Growing up in Chicago gives me multifaceted experiences that continuously help to shape my perspective on inner-city issues surrounding education and social justice. Being surrounded by so much diversity helps me to see not only my own privilege, but also the lack thereof in many nearby communities. In a city with surging murder rates and corrupt political agendas, I see education as the best way towards betterment.
The passion that has grown within me led me to an interest in the study of economics, a branch of (arguably) science that deals with the distribution of resources- exactly the longstanding problem that Chicago faces. I was fortunate enough to find an internship with the Economic Awareness Council, a non-profit organization dedicated to preparing students and their families for the financial decisions they make. They address the real needs of communities by creating tangible programs and initiatives that give youth access to economic resources. The importance in the work they do not only come from the fact that they are supplying inner-city students with legitimate resources, but also from that the EAC is fostering a sense of control and empowerment. This sense of empowerment goes a long way into helping youth recognize their own potential and find their driving motivation.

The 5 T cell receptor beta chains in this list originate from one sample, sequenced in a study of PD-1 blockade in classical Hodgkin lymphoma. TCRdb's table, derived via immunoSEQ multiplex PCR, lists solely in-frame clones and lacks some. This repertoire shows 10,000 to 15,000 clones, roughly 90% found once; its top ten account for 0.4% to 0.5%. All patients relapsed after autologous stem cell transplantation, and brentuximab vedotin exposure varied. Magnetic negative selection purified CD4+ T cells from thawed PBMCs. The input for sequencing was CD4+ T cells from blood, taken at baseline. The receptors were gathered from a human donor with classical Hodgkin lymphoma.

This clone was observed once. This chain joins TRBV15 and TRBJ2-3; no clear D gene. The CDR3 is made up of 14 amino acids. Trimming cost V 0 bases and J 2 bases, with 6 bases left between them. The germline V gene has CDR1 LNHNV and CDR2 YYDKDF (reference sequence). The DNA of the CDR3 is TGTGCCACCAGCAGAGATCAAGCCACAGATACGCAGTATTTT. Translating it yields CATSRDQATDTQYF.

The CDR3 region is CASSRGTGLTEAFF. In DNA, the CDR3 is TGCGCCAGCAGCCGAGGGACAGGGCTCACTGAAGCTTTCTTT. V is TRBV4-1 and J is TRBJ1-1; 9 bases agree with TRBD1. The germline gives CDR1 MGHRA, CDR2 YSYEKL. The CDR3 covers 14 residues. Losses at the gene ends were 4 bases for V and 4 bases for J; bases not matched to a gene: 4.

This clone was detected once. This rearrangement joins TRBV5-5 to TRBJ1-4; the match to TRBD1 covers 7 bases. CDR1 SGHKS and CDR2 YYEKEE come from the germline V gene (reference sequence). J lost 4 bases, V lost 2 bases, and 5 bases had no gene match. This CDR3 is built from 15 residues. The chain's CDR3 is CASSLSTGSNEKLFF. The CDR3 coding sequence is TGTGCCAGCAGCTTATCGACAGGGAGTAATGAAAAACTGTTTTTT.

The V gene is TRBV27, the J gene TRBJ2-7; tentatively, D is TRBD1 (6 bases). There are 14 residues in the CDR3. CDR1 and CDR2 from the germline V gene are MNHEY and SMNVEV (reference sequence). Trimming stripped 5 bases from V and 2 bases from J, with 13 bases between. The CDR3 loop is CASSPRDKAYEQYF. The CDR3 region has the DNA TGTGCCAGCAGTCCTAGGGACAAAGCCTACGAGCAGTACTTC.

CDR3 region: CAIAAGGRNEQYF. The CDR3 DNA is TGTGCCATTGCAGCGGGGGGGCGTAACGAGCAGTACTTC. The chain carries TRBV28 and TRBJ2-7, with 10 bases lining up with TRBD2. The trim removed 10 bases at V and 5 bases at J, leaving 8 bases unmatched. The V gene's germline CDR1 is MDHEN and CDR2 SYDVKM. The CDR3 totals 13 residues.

This summer, I will be working directly alongside the executive director on many different projects. First and foremost, I will be leading a group of high school interns that will be going all over the city to give presentations on financial literacy. [Since public high school is still in session, I won’t start working with them until in a week or so.] These presentations are given to young City of Chicago interns/employees who, for the most part, work in low-income neighborhoods. As the EAC partners with many local banks, bank representatives will come out to each presentation to teach youth about direct deposit, and give them access to open non-custodial free accounts with low minimums and no overdraft fees. Needless to say, the importance of being financially aware and independent is crucial to youths regardless of what they wish to pursue in the future. The EAC does a good job in recognizing that it’s necessary to reach out to students in more ways than just passing out pamphlets- there should be real life stories told by peers who allow other youth to connect and relate back. Through the hard skills I’ve learned through economic and business courses, I’m able to create learning and teaching material, as well as compile other relevant financial information for websites and databases. Boston College has taught me people skills and other soft skills that allow me to work efficiently with youth organizations and banks, as well as prepared me to lead a group of students towards a common mission. Most importantly, the Jesuit ideals that are upheld at BC has instilled in me a sense of duty to not only educate myself but others as well.
Written by Amy Jin, BC Class of 2018